The extravagance of these Virginia, Beverly Hills and London homes is unfathomable to other Kurds, many of whom struggle to earn a living. About 5.5% of Iraqi Kurdistan’s population subsists on less than $80 per month, and while the region is economically prosperous compared to the rest of Iraq, even the reasonably successful Kurdish doctors only earn the monthly equivalent of a couple thousand USD. On top of that, there is widespread political unrest — last month, President Trump made the controversial decision to pull U.S. troops out of Syria, a move harshly criticized by the Barzanis and other prominent Kurdish politicians, who described it as “a stab in the back.” Since the troop removal, 130,000 Kurds have fled their homes, and hundreds more have reportedly been slaughtered.
All that bloodshed seems worlds apart from the manicured neighborhoods of Beverly Hills. On a recent Sunday afternoon, the only thing disturbing the peace is a black Range Rover, whose driver honks at a Lexus for pausing too long at a nearby stop sign. On the sidewalk, a young Asian tourist strolling along stops in front of Maison 613, gazing up at it for a few seconds before turning to face the street. Behind him, the home’s towering façade looms cold and dark, like a residential version of Mount Rushmore. Then he raises his camera and snaps a selfie.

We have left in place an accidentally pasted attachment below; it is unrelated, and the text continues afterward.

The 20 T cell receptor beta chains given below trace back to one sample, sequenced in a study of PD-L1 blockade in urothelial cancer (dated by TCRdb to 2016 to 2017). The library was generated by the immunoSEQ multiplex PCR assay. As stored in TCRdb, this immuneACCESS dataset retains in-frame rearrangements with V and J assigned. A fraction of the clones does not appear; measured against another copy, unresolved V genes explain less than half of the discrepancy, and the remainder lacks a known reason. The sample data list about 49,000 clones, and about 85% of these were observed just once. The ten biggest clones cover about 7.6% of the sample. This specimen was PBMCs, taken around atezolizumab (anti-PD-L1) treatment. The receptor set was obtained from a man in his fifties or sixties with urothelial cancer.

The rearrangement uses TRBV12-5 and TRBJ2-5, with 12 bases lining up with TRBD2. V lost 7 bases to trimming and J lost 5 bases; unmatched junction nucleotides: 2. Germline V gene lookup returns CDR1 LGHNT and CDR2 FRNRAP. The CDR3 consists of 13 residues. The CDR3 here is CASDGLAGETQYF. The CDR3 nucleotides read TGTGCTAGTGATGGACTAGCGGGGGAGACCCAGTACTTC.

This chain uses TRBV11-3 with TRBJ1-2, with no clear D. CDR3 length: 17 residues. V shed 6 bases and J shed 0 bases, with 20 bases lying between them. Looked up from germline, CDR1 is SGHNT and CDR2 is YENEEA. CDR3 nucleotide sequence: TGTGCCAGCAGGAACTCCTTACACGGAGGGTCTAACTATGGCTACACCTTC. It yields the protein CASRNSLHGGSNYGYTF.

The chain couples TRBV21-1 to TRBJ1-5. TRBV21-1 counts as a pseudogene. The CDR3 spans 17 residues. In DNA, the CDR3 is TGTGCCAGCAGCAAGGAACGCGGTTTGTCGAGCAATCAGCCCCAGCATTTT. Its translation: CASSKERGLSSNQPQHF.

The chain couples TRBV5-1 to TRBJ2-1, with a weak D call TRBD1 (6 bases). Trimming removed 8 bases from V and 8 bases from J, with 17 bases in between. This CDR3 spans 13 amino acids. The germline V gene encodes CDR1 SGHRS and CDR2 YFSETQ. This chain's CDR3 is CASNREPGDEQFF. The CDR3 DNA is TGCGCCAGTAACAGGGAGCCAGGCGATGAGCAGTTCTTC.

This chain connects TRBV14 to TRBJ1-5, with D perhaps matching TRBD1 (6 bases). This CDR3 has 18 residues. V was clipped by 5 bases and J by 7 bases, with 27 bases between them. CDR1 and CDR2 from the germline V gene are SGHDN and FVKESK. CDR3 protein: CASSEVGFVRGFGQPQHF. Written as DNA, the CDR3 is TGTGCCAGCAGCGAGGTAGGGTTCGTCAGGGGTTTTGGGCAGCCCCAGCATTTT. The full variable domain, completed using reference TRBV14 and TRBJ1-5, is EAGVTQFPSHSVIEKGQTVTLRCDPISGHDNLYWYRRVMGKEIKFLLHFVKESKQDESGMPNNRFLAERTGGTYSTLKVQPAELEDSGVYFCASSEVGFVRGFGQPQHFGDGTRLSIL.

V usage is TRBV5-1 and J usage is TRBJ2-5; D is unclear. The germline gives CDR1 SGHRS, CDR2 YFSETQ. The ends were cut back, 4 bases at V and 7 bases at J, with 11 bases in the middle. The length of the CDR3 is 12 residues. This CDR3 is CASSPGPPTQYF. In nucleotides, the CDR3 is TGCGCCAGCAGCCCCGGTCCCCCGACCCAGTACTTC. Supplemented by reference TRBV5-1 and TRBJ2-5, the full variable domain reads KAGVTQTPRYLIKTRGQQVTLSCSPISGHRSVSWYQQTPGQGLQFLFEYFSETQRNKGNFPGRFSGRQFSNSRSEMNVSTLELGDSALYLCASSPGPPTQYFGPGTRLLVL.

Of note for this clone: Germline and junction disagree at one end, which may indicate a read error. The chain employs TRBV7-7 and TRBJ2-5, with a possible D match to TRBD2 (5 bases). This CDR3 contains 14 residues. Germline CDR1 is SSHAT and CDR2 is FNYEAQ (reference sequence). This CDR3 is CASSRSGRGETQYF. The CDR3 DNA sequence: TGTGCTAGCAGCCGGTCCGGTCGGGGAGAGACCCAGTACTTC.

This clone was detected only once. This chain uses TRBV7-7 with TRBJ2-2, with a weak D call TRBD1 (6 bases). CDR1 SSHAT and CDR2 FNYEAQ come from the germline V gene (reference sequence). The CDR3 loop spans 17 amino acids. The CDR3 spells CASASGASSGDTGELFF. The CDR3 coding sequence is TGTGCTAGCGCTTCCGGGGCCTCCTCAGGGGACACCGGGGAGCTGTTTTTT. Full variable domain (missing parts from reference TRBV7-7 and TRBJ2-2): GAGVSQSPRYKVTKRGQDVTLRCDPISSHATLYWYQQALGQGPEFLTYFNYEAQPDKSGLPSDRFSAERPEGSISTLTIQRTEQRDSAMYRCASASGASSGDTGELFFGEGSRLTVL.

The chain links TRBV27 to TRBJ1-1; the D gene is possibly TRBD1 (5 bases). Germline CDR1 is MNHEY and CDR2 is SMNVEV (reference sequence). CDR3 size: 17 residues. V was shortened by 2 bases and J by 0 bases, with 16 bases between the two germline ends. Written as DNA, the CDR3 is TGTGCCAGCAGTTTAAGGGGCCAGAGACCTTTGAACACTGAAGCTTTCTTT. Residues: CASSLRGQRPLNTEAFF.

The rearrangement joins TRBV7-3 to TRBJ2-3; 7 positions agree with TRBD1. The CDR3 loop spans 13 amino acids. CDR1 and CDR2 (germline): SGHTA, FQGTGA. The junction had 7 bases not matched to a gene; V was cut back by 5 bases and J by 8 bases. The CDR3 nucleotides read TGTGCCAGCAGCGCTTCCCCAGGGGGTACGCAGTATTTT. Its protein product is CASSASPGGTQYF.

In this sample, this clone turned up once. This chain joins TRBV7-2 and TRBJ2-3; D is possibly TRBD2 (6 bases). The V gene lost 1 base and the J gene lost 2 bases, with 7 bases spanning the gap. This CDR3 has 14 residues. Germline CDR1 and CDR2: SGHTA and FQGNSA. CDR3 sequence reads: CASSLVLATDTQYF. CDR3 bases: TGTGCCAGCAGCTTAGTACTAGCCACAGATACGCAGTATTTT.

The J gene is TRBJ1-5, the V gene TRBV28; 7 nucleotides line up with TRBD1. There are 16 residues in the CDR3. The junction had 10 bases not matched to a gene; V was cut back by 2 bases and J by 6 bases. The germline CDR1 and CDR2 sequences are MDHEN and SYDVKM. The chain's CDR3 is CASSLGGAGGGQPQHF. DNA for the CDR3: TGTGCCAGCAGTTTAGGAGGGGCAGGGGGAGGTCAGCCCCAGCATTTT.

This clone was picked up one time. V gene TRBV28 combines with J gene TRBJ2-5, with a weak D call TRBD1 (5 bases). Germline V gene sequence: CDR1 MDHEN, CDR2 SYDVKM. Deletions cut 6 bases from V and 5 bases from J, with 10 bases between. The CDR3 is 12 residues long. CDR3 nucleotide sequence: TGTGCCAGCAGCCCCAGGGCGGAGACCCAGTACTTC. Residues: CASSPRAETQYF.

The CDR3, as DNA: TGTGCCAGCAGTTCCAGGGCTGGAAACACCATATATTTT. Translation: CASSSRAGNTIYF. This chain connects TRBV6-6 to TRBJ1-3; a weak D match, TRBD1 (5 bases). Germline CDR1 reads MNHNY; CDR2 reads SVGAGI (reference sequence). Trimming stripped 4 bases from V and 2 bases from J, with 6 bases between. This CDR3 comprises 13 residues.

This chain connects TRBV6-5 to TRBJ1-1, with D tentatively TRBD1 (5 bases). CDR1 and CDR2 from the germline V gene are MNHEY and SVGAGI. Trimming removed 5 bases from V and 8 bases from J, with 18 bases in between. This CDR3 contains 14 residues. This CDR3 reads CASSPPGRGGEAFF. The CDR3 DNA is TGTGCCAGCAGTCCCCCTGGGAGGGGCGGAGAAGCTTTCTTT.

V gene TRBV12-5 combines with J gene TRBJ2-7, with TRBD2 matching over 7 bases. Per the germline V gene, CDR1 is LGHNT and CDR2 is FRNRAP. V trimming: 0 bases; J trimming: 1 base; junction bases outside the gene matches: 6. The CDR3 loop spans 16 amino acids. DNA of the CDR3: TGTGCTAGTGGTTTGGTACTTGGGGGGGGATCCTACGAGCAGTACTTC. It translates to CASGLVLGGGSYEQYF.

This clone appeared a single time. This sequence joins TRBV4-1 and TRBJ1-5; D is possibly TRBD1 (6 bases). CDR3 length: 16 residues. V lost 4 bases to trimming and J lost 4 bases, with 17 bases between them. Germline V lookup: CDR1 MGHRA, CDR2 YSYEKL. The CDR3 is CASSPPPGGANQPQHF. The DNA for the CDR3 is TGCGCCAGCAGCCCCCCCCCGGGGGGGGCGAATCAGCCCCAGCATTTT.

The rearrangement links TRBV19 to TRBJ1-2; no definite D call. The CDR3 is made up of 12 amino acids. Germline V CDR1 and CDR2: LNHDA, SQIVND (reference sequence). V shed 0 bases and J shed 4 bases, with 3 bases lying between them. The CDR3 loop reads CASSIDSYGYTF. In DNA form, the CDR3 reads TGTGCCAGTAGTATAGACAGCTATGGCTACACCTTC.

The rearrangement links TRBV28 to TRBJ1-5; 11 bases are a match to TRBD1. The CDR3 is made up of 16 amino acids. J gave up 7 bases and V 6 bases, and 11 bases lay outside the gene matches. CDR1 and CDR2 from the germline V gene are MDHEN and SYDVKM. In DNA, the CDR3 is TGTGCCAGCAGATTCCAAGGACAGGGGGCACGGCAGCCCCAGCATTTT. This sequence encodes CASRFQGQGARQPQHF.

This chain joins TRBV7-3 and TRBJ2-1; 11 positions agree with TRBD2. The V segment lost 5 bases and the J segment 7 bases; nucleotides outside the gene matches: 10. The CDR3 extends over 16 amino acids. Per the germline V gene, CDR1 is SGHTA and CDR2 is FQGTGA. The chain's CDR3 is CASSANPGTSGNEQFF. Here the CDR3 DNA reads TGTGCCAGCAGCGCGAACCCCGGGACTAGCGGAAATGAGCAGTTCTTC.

Jeff Hyland of Hilton & Hyland and Ron de Salvo of Coldwell Banker jointly held the Maison 613 listing; Stacy Gottula at The Agency held the listing on Foothill Manor. John Yarborough of Bennion Deville Homes repped the Barzanis.